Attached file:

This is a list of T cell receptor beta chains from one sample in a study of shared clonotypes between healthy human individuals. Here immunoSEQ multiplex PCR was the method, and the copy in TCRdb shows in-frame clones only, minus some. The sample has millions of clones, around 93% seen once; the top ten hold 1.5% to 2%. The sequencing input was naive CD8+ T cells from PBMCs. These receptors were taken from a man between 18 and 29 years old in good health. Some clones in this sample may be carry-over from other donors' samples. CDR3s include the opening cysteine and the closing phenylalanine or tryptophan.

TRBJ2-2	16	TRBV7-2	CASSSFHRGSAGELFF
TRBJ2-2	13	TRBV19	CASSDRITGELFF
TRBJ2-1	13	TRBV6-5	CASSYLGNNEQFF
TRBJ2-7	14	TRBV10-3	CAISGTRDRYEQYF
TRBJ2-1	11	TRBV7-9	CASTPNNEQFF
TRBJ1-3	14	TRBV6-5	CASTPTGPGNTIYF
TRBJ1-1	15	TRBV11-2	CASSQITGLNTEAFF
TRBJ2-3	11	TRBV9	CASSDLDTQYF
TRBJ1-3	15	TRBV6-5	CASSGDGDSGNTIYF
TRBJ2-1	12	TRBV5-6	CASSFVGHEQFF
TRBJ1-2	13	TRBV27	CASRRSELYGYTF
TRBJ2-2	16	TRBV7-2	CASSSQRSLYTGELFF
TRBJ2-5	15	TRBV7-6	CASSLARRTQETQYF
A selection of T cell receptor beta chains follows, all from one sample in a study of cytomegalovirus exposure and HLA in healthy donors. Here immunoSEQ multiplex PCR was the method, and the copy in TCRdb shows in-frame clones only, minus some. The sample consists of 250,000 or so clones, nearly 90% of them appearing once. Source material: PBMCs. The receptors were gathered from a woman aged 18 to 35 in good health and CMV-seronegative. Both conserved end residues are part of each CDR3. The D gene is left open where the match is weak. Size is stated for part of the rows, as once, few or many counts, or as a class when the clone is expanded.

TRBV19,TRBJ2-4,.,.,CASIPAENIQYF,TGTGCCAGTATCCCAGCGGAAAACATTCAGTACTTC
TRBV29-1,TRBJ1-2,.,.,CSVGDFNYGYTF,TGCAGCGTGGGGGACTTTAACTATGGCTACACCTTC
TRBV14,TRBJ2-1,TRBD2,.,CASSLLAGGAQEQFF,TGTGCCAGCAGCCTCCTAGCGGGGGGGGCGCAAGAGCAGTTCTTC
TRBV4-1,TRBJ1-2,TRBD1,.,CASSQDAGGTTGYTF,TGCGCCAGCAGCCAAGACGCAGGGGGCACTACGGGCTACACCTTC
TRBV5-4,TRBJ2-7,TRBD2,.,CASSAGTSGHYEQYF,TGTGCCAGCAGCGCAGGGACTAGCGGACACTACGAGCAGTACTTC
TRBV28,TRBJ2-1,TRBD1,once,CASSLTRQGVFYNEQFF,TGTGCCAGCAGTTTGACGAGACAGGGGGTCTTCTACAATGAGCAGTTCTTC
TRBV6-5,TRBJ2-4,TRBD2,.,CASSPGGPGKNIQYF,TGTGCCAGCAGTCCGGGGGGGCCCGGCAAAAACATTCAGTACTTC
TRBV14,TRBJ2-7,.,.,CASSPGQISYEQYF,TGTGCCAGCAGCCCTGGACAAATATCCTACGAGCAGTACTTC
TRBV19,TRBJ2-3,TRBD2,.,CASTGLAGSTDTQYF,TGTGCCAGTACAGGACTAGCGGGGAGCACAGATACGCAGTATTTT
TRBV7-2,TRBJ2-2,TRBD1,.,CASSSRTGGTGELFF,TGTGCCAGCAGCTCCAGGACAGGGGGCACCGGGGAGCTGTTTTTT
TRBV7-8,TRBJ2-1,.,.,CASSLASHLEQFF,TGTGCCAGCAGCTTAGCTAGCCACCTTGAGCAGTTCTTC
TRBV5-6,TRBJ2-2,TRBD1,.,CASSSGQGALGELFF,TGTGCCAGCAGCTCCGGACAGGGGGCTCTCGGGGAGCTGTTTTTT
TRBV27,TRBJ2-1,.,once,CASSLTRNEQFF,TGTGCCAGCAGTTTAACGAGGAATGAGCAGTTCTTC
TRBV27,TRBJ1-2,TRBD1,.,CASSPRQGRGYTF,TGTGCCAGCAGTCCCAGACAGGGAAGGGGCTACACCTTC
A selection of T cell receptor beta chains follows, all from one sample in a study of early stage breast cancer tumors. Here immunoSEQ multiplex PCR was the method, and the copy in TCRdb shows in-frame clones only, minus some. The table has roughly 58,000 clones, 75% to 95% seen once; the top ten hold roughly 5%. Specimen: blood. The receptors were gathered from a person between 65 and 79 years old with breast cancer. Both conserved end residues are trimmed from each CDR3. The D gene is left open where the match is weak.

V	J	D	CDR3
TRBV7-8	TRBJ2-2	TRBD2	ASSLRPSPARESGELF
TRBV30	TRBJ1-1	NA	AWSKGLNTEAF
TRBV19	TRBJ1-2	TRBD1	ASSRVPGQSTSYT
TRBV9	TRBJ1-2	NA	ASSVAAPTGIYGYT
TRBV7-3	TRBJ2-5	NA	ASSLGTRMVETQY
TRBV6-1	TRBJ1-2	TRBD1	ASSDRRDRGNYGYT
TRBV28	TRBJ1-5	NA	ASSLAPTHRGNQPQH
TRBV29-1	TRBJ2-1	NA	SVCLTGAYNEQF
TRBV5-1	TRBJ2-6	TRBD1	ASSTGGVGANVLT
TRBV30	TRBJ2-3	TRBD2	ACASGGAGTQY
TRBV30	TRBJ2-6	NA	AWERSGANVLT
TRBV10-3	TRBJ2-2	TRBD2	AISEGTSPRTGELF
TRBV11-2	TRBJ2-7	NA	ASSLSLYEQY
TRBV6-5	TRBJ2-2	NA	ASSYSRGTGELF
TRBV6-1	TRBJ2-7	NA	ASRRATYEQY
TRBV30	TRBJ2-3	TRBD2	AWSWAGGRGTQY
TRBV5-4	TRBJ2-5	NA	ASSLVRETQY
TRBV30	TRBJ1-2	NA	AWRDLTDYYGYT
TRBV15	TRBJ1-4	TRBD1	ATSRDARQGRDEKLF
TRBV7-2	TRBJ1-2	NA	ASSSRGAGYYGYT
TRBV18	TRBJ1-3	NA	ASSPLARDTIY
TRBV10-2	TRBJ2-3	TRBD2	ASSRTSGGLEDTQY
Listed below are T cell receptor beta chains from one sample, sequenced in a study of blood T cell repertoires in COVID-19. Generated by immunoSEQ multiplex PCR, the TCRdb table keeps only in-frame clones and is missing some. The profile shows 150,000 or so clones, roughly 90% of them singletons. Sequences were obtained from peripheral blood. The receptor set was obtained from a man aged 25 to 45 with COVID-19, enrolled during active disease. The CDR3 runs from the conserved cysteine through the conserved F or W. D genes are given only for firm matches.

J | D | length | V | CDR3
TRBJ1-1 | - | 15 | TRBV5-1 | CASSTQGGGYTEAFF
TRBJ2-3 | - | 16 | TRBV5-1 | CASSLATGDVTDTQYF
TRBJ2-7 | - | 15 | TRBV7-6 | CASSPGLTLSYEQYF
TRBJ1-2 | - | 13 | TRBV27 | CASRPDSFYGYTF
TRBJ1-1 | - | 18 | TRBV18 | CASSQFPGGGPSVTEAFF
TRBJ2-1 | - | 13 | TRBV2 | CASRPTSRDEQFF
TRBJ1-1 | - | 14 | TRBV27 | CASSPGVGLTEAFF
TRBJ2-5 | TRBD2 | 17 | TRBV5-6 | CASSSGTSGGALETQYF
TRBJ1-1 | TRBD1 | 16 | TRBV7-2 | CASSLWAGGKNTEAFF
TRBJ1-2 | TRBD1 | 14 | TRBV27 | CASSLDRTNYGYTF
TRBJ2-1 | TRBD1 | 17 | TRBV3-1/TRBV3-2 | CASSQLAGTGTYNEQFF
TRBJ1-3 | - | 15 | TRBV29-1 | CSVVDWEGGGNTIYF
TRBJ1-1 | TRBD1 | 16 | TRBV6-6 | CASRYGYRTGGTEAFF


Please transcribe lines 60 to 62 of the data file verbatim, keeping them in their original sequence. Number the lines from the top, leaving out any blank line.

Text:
TRBJ1-1 | - | 18 | TRBV18 | CASSQFPGGGPSVTEAFF
TRBJ2-1 | - | 13 | TRBV2 | CASRPTSRDEQFF
TRBJ1-1 | - | 14 | TRBV27 | CASSPGVGLTEAFF